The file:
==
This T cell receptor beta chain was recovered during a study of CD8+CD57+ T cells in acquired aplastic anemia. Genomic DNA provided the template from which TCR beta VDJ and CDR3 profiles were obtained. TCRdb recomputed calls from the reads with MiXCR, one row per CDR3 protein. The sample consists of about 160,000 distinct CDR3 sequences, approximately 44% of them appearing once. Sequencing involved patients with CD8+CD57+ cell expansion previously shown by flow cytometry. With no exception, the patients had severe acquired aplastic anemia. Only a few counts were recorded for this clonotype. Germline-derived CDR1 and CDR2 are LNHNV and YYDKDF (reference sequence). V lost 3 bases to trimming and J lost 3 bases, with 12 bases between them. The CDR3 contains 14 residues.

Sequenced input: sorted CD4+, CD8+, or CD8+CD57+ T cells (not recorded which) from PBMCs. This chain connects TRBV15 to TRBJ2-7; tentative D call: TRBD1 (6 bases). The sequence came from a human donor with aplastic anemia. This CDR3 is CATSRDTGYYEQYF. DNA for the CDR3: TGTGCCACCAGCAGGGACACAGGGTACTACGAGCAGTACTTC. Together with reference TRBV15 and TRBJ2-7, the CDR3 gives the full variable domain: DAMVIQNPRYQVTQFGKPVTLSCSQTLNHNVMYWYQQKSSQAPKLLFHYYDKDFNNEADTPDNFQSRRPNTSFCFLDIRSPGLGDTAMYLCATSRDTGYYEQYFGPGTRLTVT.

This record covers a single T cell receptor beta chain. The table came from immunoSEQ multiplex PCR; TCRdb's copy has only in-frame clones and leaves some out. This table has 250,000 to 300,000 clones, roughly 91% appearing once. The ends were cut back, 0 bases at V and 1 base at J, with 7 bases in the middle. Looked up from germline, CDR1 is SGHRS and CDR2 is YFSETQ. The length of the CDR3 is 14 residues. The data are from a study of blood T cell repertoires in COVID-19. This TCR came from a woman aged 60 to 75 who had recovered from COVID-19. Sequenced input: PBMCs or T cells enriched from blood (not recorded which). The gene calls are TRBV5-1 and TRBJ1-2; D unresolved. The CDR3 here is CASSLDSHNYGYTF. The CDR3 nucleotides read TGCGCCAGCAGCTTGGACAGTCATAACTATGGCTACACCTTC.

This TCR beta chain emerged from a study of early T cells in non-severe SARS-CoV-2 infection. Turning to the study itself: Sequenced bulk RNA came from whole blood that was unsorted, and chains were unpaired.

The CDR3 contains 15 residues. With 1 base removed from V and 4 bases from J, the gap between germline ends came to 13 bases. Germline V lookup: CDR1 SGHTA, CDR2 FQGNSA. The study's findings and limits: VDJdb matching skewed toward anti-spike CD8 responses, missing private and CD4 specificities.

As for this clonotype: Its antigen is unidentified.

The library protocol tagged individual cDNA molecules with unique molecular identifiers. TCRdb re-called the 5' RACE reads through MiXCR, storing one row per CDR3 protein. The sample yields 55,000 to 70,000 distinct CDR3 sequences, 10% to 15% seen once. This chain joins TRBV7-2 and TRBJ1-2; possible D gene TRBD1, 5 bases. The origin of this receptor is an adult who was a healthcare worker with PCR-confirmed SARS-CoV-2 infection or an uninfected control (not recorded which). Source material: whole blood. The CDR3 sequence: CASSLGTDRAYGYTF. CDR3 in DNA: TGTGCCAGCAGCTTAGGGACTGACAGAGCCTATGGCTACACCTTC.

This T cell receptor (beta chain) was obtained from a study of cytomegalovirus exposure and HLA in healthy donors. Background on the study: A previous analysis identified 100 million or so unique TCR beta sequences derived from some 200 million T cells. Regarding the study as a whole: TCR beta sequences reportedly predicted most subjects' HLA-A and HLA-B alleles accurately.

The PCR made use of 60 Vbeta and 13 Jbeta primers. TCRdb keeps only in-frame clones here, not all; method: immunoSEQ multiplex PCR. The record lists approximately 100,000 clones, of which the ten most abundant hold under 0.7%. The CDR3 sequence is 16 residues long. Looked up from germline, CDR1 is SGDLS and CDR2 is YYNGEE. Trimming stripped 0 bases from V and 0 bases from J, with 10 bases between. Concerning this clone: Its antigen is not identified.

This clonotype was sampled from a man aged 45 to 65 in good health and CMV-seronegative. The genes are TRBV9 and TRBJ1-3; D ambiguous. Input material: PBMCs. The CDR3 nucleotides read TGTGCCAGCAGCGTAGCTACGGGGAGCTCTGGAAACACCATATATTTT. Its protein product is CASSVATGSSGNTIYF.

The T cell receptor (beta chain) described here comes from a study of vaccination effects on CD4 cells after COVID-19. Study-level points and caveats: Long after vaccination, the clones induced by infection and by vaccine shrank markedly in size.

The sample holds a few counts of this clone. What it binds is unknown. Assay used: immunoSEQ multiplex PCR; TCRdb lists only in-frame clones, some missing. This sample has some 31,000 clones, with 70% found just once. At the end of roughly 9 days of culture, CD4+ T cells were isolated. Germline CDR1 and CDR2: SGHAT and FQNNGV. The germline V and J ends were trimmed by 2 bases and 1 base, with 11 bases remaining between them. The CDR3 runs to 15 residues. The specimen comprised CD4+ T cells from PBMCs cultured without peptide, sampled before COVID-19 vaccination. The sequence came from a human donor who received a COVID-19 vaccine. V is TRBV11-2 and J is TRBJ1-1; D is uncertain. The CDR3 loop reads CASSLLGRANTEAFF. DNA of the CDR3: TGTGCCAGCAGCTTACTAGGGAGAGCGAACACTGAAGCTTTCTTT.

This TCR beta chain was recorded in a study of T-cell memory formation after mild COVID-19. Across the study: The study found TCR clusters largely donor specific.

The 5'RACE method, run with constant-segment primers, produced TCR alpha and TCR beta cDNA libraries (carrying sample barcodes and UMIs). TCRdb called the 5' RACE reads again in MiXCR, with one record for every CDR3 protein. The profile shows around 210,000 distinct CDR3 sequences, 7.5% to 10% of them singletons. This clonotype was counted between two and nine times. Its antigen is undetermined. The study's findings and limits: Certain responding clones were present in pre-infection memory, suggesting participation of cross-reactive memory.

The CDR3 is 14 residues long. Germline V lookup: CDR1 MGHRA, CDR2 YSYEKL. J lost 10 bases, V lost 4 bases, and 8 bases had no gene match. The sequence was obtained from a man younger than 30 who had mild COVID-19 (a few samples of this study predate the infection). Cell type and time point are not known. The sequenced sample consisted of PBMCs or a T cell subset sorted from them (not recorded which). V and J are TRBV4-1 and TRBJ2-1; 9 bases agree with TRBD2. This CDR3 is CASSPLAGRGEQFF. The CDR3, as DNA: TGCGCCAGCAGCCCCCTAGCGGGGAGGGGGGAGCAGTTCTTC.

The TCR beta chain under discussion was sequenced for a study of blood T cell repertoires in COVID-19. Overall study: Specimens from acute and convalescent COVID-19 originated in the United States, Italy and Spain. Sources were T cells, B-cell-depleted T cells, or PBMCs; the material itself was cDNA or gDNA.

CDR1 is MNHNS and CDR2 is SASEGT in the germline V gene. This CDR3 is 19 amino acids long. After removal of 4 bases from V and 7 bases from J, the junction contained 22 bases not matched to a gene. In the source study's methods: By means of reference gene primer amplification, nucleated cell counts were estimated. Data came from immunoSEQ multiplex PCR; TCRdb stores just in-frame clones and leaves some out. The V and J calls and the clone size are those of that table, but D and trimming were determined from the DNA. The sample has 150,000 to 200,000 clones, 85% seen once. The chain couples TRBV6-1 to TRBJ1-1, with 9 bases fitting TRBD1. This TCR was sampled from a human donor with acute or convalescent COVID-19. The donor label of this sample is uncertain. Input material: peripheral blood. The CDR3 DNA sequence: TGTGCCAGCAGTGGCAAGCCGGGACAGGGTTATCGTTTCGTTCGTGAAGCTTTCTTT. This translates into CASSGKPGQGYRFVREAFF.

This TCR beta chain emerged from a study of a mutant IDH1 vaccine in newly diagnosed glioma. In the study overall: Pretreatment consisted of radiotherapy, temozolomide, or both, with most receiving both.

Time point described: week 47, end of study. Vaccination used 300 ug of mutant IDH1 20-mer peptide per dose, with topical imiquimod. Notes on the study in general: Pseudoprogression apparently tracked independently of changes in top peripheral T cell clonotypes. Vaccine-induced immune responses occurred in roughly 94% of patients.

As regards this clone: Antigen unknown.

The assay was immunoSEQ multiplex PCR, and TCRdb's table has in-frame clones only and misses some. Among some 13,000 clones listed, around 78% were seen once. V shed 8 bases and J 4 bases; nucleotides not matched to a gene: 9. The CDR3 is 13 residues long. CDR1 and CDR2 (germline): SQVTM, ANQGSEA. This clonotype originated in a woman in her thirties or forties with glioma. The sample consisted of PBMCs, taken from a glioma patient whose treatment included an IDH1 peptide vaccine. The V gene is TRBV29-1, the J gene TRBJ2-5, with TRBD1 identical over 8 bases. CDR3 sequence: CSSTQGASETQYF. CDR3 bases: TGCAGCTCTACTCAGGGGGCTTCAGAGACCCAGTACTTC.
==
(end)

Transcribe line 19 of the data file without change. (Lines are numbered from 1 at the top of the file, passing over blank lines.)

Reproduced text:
Time point described: week 47, end of study. Vaccination used 300 ug of mutant IDH1 20-mer peptide per dose, with topical imiquimod. Notes on the study in general: Pseudoprogression apparently tracked independently of changes in top peripheral T cell clonotypes. Vaccine-induced immune responses occurred in roughly 94% of patients.